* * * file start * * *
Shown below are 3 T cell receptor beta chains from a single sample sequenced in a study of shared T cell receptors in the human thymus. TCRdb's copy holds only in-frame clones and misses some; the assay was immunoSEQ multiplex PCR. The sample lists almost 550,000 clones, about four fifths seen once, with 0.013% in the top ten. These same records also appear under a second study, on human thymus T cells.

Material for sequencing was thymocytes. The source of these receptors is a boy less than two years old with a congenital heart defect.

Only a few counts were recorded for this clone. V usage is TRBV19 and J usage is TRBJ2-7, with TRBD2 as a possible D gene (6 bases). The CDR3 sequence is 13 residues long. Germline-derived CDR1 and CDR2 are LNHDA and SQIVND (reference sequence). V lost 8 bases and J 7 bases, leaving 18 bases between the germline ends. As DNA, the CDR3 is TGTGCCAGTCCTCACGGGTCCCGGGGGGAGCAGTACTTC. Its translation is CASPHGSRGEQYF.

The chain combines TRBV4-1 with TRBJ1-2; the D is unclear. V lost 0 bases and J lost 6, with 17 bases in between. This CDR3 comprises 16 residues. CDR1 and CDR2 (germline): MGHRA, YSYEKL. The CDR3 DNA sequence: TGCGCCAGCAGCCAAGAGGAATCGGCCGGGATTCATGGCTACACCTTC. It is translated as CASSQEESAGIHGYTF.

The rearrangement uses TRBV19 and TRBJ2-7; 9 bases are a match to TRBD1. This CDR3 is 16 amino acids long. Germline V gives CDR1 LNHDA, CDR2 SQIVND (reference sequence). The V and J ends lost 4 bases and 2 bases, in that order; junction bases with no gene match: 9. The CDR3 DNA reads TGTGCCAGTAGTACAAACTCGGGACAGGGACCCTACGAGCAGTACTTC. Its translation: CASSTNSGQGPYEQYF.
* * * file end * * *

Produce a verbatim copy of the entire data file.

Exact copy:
Shown below are 3 T cell receptor beta chains from a single sample sequenced in a study of shared T cell receptors in the human thymus. TCRdb's copy holds only in-frame clones and misses some; the assay was immunoSEQ multiplex PCR. The sample lists almost 550,000 clones, about four fifths seen once, with 0.013% in the top ten. These same records also appear under a second study, on human thymus T cells.

Material for sequencing was thymocytes. The source of these receptors is a boy less than two years old with a congenital heart defect.

Only a few counts were recorded for this clone. V usage is TRBV19 and J usage is TRBJ2-7, with TRBD2 as a possible D gene (6 bases). The CDR3 sequence is 13 residues long. Germline-derived CDR1 and CDR2 are LNHDA and SQIVND (reference sequence). V lost 8 bases and J 7 bases, leaving 18 bases between the germline ends. As DNA, the CDR3 is TGTGCCAGTCCTCACGGGTCCCGGGGGGAGCAGTACTTC. Its translation is CASPHGSRGEQYF.

The chain combines TRBV4-1 with TRBJ1-2; the D is unclear. V lost 0 bases and J lost 6, with 17 bases in between. This CDR3 comprises 16 residues. CDR1 and CDR2 (germline): MGHRA, YSYEKL. The CDR3 DNA sequence: TGCGCCAGCAGCCAAGAGGAATCGGCCGGGATTCATGGCTACACCTTC. It is translated as CASSQEESAGIHGYTF.

The rearrangement uses TRBV19 and TRBJ2-7; 9 bases are a match to TRBD1. This CDR3 is 16 amino acids long. Germline V gives CDR1 LNHDA, CDR2 SQIVND (reference sequence). The V and J ends lost 4 bases and 2 bases, in that order; junction bases with no gene match: 9. The CDR3 DNA reads TGTGCCAGTAGTACAAACTCGGGACAGGGACCCTACGAGCAGTACTTC. Its translation: CASSTNSGQGPYEQYF.